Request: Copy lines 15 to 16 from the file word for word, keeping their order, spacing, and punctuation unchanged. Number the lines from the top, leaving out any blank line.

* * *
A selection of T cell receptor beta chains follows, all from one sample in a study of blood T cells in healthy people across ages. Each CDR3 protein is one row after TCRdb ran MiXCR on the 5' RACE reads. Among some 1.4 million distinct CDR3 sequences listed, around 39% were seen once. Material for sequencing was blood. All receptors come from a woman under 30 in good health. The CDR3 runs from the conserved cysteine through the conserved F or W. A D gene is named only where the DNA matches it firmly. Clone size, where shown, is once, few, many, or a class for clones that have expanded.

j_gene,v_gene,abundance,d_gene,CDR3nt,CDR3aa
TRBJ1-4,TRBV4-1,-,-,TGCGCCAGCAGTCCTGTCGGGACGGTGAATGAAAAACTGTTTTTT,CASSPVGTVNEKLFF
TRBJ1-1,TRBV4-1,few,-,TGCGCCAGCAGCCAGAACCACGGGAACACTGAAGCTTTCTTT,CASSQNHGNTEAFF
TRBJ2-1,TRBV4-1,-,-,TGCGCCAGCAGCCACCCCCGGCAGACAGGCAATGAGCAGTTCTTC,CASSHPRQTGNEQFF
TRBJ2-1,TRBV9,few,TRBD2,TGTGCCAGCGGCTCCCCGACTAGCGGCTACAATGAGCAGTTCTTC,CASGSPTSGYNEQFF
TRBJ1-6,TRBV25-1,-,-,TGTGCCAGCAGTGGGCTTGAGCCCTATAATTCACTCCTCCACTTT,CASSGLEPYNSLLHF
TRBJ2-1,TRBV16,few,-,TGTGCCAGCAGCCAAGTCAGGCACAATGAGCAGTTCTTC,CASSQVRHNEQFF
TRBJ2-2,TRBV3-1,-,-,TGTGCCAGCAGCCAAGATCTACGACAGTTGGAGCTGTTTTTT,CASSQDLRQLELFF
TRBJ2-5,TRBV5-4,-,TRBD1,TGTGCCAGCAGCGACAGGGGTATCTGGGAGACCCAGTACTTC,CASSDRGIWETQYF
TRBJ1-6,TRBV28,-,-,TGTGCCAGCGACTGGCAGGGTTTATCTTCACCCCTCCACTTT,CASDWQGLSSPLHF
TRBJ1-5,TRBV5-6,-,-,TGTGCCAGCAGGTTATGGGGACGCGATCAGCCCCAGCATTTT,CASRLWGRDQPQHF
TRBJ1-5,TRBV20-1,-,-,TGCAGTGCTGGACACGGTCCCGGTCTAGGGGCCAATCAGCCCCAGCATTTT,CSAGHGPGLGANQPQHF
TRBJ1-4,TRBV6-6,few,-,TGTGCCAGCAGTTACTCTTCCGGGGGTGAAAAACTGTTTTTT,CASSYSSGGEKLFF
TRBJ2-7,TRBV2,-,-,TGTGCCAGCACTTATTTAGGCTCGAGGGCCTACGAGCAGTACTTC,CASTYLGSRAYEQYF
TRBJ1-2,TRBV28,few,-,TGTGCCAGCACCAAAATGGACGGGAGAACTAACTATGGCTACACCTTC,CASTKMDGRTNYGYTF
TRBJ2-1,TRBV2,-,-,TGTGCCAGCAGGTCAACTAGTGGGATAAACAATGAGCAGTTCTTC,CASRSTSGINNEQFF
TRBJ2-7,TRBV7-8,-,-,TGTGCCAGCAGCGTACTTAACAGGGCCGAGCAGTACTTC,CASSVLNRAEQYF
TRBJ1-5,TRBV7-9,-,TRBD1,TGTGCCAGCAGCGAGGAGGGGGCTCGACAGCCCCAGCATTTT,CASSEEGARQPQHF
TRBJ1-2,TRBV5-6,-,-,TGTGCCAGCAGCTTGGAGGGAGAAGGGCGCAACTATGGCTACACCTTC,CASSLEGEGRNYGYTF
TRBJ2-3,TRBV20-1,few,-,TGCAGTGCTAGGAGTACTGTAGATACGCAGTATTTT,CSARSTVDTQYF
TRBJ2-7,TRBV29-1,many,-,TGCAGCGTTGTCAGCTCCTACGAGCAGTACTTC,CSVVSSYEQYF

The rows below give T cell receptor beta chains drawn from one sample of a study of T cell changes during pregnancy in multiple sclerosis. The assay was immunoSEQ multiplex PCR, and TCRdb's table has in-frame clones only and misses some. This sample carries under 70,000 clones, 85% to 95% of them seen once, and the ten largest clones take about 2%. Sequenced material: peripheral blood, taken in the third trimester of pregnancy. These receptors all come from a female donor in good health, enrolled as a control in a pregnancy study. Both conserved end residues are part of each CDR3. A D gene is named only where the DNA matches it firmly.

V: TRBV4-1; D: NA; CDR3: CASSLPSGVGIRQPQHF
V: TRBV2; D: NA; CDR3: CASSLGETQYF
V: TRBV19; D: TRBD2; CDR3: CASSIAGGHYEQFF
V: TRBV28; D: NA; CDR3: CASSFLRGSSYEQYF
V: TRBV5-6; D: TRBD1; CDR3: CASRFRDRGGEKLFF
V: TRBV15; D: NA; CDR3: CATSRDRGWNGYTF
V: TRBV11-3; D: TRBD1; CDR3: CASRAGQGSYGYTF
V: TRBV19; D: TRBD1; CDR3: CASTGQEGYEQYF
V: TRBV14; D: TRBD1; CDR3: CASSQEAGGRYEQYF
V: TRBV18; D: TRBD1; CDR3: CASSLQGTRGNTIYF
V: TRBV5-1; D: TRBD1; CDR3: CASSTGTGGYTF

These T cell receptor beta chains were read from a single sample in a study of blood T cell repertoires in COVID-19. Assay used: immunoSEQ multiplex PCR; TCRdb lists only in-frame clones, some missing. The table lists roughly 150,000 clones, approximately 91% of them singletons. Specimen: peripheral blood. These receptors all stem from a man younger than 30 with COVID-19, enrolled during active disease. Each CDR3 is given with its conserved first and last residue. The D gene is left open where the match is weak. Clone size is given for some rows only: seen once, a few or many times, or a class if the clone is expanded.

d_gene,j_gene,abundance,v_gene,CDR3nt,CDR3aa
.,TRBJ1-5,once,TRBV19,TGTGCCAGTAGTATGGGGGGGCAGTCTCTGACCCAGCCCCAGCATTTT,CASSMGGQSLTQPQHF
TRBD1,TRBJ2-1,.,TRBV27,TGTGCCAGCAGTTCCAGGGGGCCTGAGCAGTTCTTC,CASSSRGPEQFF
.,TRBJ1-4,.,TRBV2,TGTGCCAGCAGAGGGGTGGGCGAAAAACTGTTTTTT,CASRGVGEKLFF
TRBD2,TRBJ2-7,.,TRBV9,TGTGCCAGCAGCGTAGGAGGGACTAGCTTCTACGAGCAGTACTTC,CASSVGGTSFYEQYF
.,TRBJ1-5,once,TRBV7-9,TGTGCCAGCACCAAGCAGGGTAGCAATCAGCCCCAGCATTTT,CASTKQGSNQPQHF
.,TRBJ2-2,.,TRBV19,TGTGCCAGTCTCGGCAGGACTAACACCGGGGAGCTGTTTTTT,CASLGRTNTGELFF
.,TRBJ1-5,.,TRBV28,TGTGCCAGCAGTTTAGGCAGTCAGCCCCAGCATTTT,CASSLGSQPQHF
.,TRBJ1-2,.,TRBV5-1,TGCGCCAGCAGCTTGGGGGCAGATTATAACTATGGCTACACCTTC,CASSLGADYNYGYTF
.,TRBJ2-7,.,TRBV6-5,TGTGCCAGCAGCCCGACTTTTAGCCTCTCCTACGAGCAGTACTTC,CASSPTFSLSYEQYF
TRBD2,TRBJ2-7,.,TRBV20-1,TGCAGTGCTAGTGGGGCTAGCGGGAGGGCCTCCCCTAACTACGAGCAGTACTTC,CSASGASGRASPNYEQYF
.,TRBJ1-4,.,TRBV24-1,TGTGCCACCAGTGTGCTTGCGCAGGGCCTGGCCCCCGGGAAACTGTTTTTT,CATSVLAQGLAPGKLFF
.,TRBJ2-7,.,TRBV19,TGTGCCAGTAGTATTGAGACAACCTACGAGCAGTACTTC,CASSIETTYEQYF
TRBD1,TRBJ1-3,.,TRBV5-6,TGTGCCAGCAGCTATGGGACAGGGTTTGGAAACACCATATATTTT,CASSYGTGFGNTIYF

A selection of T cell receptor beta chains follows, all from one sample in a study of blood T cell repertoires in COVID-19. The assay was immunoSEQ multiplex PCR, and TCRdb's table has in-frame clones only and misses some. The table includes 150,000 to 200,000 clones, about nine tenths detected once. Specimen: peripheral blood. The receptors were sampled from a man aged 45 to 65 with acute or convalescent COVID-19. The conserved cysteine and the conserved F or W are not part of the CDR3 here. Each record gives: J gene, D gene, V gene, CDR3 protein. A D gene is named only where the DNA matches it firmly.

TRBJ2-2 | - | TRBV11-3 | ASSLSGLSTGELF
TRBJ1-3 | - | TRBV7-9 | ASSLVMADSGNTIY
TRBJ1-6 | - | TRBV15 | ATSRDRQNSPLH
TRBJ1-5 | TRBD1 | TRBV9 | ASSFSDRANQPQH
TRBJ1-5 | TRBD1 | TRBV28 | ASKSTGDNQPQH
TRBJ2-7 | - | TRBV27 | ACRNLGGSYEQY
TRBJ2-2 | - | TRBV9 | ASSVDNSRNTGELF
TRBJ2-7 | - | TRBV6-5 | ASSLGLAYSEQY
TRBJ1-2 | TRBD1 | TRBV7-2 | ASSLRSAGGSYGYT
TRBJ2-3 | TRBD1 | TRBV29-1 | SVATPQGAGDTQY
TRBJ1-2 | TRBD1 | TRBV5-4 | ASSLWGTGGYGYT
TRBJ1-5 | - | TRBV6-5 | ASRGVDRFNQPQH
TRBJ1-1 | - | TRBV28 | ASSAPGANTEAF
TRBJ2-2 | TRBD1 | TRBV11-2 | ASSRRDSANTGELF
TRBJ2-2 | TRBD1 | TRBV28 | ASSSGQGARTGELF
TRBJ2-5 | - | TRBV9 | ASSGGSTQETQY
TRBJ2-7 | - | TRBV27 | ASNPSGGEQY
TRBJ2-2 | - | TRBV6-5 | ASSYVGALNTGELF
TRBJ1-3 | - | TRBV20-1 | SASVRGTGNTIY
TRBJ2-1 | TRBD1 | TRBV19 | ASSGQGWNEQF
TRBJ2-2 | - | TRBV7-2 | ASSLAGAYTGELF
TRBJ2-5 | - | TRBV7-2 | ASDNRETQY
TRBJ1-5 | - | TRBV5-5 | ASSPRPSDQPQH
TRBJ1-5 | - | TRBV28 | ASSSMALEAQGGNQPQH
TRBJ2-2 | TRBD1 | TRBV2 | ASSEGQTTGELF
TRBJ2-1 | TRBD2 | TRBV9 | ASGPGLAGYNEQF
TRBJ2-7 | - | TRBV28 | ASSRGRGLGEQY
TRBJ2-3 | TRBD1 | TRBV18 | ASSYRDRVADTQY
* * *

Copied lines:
TRBJ2-7,TRBV2,-,-,TGTGCCAGCACTTATTTAGGCTCGAGGGCCTACGAGCAGTACTTC,CASTYLGSRAYEQYF
TRBJ1-2,TRBV28,few,-,TGTGCCAGCACCAAAATGGACGGGAGAACTAACTATGGCTACACCTTC,CASTKMDGRTNYGYTF